Dent Earl, Ngan K Nguyen, Glenn Hickey, Robert S. Harris, Stephen Fitzgerald, Kathryn Beal, Igor Seledtsov, Vladimir Molodtsov, Brian Raney, Hiram Clawson, Jaebum Kim, Carsten Kemena, Jia-Ming Chang, Ionas Erb, Alexander Poliakov, Minmei Hou, Javier Herrero, Victor Solovyev, Aaron E. Darling, Jian Ma, Cedric Notredame, Michael Brudno, Inna Dubchak, David Haussler, Benedict Paten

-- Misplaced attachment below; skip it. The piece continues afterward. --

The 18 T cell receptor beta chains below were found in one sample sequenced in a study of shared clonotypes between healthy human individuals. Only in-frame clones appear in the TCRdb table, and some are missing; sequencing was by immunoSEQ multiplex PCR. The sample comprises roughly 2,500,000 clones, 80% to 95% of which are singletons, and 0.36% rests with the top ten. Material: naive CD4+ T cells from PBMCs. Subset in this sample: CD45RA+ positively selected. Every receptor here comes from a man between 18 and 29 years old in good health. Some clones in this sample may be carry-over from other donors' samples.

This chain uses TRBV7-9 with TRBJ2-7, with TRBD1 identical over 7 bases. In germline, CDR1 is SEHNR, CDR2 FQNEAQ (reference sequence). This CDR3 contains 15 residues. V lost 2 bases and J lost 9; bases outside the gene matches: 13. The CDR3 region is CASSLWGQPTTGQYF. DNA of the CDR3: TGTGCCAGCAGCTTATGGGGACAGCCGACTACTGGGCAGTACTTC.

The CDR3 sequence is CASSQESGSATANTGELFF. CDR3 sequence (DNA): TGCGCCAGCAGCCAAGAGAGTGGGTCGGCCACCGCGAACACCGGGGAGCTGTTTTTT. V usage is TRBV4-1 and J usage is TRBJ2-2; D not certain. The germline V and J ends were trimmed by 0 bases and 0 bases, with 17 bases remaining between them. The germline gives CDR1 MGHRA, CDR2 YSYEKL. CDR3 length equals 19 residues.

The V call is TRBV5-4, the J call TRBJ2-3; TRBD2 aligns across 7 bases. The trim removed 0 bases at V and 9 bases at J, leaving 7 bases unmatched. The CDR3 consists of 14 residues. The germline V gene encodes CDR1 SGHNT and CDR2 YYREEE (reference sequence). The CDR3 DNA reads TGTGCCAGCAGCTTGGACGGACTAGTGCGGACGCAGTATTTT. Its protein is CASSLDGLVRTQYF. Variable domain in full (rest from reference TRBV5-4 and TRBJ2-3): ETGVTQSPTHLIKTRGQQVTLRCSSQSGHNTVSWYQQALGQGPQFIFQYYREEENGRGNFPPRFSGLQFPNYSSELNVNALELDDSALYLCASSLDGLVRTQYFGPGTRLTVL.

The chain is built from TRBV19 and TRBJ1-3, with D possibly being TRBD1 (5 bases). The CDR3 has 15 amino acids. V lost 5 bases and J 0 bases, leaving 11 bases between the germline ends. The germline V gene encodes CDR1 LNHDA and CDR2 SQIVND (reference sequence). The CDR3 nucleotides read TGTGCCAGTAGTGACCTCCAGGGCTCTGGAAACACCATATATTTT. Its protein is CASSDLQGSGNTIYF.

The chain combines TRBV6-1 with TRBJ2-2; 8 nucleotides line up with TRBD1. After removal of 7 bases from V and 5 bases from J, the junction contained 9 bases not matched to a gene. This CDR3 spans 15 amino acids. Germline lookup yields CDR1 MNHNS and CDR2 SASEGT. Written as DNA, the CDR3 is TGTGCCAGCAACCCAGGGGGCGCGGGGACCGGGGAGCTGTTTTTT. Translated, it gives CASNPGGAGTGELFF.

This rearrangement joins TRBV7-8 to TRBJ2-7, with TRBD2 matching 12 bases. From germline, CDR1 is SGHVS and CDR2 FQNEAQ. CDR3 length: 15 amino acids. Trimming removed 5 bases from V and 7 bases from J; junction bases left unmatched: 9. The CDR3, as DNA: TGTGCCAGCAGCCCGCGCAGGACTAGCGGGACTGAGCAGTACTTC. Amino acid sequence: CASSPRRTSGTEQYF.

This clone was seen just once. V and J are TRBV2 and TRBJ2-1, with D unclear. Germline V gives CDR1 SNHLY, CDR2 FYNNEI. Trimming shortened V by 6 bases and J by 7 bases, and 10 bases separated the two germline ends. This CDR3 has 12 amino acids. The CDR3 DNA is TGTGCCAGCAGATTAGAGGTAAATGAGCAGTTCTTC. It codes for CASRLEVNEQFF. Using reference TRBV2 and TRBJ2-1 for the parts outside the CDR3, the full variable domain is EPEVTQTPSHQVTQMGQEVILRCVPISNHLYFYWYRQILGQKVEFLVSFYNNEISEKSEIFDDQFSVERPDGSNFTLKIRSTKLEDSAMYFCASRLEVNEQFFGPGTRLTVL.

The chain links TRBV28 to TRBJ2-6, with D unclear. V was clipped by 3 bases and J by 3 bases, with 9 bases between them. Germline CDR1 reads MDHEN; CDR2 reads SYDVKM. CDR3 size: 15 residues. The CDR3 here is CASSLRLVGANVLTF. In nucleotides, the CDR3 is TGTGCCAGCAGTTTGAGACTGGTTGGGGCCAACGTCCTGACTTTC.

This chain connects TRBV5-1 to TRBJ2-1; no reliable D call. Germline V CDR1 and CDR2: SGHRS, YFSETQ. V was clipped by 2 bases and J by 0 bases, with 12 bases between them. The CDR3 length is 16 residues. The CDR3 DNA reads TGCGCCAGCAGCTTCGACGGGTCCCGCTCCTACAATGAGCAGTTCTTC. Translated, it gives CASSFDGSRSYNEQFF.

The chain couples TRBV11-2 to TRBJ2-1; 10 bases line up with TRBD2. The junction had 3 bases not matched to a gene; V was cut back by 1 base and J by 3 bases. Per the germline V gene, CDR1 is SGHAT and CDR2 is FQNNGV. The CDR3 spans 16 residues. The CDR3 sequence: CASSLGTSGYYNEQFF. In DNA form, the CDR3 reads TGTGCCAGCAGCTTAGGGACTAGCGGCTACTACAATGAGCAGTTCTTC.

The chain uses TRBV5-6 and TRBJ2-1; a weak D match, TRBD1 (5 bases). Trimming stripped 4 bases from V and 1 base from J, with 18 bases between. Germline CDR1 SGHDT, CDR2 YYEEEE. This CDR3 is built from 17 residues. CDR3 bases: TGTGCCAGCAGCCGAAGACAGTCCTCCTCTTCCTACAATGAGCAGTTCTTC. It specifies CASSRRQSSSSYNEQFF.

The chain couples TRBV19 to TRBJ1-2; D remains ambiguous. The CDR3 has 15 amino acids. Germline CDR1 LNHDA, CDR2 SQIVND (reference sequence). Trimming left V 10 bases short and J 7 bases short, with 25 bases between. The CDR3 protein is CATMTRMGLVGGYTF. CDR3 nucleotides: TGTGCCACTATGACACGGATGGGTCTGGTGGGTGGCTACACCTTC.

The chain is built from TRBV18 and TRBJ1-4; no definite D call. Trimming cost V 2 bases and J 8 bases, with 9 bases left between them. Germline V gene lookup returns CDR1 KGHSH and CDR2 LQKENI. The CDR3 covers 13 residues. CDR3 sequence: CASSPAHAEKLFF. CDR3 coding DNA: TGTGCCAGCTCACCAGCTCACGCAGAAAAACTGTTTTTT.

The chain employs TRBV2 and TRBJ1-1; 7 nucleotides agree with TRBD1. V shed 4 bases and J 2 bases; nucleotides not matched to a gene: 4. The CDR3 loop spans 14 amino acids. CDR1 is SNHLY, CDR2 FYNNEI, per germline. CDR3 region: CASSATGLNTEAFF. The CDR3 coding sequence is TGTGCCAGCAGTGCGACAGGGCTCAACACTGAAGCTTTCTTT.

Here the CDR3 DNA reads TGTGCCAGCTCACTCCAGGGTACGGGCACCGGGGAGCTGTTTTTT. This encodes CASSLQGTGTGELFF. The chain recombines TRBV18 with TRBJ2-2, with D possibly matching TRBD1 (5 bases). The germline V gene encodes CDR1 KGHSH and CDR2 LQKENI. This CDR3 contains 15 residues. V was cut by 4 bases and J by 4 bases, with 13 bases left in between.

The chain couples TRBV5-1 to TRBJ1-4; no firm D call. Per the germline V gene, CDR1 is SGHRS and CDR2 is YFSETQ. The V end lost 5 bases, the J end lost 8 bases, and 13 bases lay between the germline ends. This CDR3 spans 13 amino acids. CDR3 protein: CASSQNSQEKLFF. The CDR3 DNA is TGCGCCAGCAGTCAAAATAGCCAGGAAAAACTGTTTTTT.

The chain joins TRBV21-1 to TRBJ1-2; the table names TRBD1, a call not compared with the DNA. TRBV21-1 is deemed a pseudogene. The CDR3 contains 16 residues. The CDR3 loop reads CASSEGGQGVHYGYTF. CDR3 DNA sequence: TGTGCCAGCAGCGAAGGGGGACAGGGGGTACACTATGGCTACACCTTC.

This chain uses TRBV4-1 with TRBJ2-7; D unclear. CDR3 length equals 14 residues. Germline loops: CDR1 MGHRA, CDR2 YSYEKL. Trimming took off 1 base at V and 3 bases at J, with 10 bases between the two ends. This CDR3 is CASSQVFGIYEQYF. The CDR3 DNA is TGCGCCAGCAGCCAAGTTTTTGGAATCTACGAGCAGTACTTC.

Background: Multiple sequence alignments (MSAs) are a prerequisite for a wide variety of evolutionary analyses. Published assessments and benchmark datasets for protein and, to a lesser extent, global nucleotide MSAs are available, but less effort has been made to establish benchmarks in the more general problem of whole genome alignment (WGA). Results: Using the same model as the successful Assemblathon competitions, we organized a competitive evaluation in which teams submitted their alignments, and assessments were performed collectively after all the submissions were received. Three datasets were used: two of simulated primate and mammalian phylogenies, and one of 20 real fly genomes. In total 35 submissions were assessed, submitted by ten teams using 12 different alignment pipelines. Conclusions: We found agreement between independent simulation-based and statistical assessments, indicating that there are substantial accuracy differences between contemporary alignment tools. We saw considerable difference in the alignment quality of differently annotated regions, and found few tools aligned the duplications analysed. We found many tools worked well at shorter evolutionary distances, but fewer performed competitively at longer distances. We provide all datasets, submissions and assessment programs for further study, and provide, as a resource for future benchmarking, a convenient repository of code and data for reproducing the simulation assessments.